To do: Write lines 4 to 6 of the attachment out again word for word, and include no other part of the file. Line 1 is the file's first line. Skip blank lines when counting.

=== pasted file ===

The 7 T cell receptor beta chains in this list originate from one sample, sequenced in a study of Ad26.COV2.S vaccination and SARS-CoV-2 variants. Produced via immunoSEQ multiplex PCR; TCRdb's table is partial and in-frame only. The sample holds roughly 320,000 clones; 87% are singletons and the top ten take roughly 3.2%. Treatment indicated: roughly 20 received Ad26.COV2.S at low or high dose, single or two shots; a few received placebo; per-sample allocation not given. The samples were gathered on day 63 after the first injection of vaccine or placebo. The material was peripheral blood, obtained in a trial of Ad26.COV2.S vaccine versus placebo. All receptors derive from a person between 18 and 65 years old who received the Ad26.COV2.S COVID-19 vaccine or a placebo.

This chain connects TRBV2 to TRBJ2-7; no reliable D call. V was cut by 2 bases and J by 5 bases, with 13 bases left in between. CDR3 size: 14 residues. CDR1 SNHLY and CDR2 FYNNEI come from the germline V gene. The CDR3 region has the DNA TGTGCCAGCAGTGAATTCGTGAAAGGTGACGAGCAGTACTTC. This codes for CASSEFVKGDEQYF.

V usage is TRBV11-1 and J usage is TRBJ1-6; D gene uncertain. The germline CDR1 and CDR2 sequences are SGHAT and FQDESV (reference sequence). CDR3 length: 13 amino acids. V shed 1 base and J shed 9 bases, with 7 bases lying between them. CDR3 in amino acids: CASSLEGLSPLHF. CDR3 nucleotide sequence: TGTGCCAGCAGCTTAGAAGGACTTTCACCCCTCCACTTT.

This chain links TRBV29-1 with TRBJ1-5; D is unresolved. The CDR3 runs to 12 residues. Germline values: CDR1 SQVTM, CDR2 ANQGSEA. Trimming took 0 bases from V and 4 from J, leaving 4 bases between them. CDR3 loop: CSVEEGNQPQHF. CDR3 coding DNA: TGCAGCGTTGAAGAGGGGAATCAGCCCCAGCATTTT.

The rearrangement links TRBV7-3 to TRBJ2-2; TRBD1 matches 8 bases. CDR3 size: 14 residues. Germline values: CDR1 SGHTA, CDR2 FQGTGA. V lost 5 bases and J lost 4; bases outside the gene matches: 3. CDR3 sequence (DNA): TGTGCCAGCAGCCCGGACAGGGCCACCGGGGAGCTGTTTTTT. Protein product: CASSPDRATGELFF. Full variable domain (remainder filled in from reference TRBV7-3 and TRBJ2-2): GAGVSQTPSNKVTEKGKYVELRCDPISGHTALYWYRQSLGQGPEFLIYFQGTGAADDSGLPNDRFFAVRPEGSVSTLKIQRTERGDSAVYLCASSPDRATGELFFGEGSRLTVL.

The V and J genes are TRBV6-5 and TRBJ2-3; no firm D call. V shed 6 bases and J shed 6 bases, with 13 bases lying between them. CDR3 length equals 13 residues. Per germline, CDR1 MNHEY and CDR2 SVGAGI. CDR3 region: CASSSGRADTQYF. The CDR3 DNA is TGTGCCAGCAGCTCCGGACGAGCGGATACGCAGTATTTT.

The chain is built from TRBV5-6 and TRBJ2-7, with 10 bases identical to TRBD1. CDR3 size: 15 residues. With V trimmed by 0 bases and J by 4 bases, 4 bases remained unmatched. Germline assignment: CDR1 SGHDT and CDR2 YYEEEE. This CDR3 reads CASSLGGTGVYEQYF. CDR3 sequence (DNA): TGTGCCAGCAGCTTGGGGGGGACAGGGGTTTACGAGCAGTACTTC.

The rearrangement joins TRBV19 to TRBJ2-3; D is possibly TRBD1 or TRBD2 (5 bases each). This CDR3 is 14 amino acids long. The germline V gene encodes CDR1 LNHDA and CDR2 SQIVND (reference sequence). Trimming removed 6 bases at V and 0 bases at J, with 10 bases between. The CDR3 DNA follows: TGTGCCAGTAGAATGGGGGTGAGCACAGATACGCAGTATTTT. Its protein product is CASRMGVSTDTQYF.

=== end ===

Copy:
This chain links TRBV29-1 with TRBJ1-5; D is unresolved. The CDR3 runs to 12 residues. Germline values: CDR1 SQVTM, CDR2 ANQGSEA. Trimming took 0 bases from V and 4 from J, leaving 4 bases between them. CDR3 loop: CSVEEGNQPQHF. CDR3 coding DNA: TGCAGCGTTGAAGAGGGGAATCAGCCCCAGCATTTT.

The rearrangement links TRBV7-3 to TRBJ2-2; TRBD1 matches 8 bases. CDR3 size: 14 residues. Germline values: CDR1 SGHTA, CDR2 FQGTGA. V lost 5 bases and J lost 4; bases outside the gene matches: 3. CDR3 sequence (DNA): TGTGCCAGCAGCCCGGACAGGGCCACCGGGGAGCTGTTTTTT. Protein product: CASSPDRATGELFF. Full variable domain (remainder filled in from reference TRBV7-3 and TRBJ2-2): GAGVSQTPSNKVTEKGKYVELRCDPISGHTALYWYRQSLGQGPEFLIYFQGTGAADDSGLPNDRFFAVRPEGSVSTLKIQRTERGDSAVYLCASSPDRATGELFFGEGSRLTVL.

The V and J genes are TRBV6-5 and TRBJ2-3; no firm D call. V shed 6 bases and J shed 6 bases, with 13 bases lying between them. CDR3 length equals 13 residues. Per germline, CDR1 MNHEY and CDR2 SVGAGI. CDR3 region: CASSSGRADTQYF. The CDR3 DNA is TGTGCCAGCAGCTCCGGACGAGCGGATACGCAGTATTTT.